StrandHogg 2.0 is more serious than its predecessor.
Researchers at Promon disclosed a critical privilege-escalation flaw in Android that could allow a malicious app to hijack legitimate apps and use malicious overlays to trick users into giving up sensitive information and granting privileges. The researchers call the vulnerability "StrandHogg 2.0" based on its similarities to the StrandHogg flaw discovered last year. They explain that the new vulnerability can enable an attacker to "gain access to private SMS messages and photos, steal victims’ login credentials, track GPS movements, make and/or record phone conversations, and spy through a phone’s camera and microphone." Attacks using the new vulnerability will be stealthier than those that exploited the first StrandHogg flaw.
Threatpost notes that Google has patched the flaw in Android versions 9, 8.1, and 8, but older versions are still vulnerable.
Sandworm exploiting Exim vulnerability.
The US National Security Agency issued an alert on Thursday warning that Unit 74455 of Russia's GRU, also known as "Sandworm," has been targeting a vulnerability (CVE-2019-10149) in the Exim Mail Transfer Agent (MTA) since at least last August, CyberScoop reports. NSA says the threat actor has "used this exploit to add privileged users, disable network security settings, execute additional scripts for further network exploitation; pretty much any attacker’s dream access – as long as that network is using an unpatched version of Exim MTA." A patch for the vulnerability was released last year, and NSA "adds its encouragement to immediately patch to mitigate against this still current threat."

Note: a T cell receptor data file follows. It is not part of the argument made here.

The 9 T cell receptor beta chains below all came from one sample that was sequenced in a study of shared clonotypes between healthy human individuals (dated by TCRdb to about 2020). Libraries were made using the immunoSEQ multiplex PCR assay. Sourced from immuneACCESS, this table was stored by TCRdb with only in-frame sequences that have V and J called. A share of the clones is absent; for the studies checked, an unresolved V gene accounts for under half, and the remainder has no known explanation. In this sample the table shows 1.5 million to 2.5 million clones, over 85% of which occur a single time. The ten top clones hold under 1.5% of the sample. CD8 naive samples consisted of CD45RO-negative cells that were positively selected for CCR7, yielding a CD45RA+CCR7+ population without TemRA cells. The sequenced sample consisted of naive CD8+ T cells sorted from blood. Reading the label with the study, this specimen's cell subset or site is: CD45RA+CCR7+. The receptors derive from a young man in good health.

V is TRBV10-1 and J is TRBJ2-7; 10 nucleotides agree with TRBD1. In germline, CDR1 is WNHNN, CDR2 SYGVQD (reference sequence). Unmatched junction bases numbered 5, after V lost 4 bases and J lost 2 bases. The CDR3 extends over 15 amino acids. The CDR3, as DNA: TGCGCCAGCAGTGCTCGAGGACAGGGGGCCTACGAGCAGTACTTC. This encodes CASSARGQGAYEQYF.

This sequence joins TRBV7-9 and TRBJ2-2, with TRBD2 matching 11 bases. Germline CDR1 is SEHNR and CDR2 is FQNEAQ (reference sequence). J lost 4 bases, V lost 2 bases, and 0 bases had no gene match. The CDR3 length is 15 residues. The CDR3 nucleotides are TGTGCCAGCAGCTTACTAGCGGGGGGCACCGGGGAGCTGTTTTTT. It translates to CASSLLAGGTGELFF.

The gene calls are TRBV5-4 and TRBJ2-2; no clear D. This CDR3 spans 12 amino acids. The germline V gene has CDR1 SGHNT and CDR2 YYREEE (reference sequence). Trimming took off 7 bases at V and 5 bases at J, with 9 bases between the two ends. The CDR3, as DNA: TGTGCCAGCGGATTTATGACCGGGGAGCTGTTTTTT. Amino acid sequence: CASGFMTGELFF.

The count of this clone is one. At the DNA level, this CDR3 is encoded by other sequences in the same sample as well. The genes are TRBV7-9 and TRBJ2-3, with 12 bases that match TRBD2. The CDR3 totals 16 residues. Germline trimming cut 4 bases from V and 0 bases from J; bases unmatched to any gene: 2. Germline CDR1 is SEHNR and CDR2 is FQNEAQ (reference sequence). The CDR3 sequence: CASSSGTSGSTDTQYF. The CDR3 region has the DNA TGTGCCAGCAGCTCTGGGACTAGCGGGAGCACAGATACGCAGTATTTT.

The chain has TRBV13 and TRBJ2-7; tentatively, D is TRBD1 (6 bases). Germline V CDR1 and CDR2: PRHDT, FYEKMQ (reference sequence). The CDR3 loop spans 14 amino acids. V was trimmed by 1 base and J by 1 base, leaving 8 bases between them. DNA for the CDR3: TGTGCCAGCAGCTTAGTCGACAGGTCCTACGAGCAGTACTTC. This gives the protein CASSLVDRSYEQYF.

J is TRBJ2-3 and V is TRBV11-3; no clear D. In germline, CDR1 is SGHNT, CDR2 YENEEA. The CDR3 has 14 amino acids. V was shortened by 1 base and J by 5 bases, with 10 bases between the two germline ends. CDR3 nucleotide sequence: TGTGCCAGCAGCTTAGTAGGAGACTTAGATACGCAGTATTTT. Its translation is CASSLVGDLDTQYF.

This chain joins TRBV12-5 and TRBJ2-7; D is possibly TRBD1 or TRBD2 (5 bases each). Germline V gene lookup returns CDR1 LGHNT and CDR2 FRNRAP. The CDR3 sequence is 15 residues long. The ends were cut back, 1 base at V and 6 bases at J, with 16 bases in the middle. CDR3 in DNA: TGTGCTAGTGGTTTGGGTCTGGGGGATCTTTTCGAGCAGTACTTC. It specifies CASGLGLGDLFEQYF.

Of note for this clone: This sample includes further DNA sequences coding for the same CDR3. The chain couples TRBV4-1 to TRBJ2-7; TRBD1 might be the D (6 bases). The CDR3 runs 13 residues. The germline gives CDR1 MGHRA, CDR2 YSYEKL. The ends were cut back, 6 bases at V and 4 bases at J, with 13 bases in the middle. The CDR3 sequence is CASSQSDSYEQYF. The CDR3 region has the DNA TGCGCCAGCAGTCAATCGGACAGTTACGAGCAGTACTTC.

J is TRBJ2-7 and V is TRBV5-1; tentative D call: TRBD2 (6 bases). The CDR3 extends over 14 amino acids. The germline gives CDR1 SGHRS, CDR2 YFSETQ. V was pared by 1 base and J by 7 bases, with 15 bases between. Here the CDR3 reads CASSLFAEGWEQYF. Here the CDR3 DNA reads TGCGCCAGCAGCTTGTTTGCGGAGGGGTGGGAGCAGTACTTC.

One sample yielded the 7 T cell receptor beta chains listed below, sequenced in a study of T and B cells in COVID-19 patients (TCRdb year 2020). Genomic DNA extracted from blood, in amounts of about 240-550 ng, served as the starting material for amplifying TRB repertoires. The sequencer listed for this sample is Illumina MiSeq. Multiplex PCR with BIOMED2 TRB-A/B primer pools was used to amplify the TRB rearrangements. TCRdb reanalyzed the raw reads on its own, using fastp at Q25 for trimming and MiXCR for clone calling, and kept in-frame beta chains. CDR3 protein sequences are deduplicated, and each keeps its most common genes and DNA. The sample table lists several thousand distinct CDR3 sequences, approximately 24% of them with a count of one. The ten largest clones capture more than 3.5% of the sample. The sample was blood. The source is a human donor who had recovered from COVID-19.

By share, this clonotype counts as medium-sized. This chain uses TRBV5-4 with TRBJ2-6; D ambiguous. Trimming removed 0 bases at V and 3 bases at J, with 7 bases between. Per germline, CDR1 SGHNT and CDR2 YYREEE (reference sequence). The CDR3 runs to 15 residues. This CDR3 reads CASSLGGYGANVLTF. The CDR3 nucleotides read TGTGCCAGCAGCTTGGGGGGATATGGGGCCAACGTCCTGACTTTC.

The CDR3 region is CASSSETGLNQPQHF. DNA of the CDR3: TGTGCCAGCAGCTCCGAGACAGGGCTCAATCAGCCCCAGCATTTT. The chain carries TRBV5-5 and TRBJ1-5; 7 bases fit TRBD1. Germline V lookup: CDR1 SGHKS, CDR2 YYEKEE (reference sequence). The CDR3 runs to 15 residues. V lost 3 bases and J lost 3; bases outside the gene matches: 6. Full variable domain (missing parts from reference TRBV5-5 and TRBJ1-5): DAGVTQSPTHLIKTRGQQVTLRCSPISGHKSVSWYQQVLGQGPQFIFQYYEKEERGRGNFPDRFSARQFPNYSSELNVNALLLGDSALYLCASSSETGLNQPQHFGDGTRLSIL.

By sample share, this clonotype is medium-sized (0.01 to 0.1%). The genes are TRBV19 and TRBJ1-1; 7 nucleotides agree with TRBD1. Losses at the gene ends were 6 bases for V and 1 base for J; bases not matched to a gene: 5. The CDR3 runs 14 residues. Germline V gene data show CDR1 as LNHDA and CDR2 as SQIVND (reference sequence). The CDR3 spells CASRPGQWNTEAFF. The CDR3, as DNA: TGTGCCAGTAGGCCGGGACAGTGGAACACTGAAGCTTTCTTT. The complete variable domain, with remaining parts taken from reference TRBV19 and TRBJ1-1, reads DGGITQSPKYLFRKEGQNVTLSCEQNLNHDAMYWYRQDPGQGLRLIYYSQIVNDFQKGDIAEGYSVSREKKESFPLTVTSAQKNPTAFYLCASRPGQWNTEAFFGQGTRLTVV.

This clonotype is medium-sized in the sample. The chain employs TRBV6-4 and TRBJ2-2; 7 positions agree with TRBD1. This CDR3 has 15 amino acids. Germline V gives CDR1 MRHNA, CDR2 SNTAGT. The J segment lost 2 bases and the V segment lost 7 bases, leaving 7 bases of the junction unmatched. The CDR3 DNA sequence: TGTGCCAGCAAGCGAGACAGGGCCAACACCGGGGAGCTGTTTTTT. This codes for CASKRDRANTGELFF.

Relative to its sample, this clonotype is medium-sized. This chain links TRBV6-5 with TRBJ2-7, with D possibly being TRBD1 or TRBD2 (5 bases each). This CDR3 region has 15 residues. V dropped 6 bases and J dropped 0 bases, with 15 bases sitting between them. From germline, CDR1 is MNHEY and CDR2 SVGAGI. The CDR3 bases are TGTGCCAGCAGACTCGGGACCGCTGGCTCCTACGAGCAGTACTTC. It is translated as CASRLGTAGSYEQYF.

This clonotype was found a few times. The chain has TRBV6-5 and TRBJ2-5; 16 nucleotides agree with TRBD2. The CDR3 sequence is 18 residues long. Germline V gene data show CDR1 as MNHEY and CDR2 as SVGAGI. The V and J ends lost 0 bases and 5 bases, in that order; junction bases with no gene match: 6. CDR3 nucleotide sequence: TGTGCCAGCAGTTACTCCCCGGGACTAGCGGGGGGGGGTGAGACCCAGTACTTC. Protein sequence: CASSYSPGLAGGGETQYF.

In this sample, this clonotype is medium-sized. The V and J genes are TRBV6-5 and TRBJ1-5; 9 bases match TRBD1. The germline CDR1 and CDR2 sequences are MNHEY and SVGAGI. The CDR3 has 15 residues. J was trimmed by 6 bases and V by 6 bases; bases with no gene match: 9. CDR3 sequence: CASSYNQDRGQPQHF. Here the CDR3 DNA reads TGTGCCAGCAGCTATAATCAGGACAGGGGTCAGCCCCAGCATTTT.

RiskIQ says it's detected more than 900,000 vulnerable Exim instances since May 1st, although this number is slowly decreasing as patches are implemented. Decipher quotes researchers from GreyNoise Intelligence who say exploitation of the Exim vulnerability has been small-scale and targeted. GreyNoise's founder Andrew Morris said, "This is an exploit that we know isn’t being aggressively wormed in the way that some others are. It’s not being thrown into botnets. It’s quiet. It’s being used more manually and selectively by the bad guys. There’s more target checking and verification."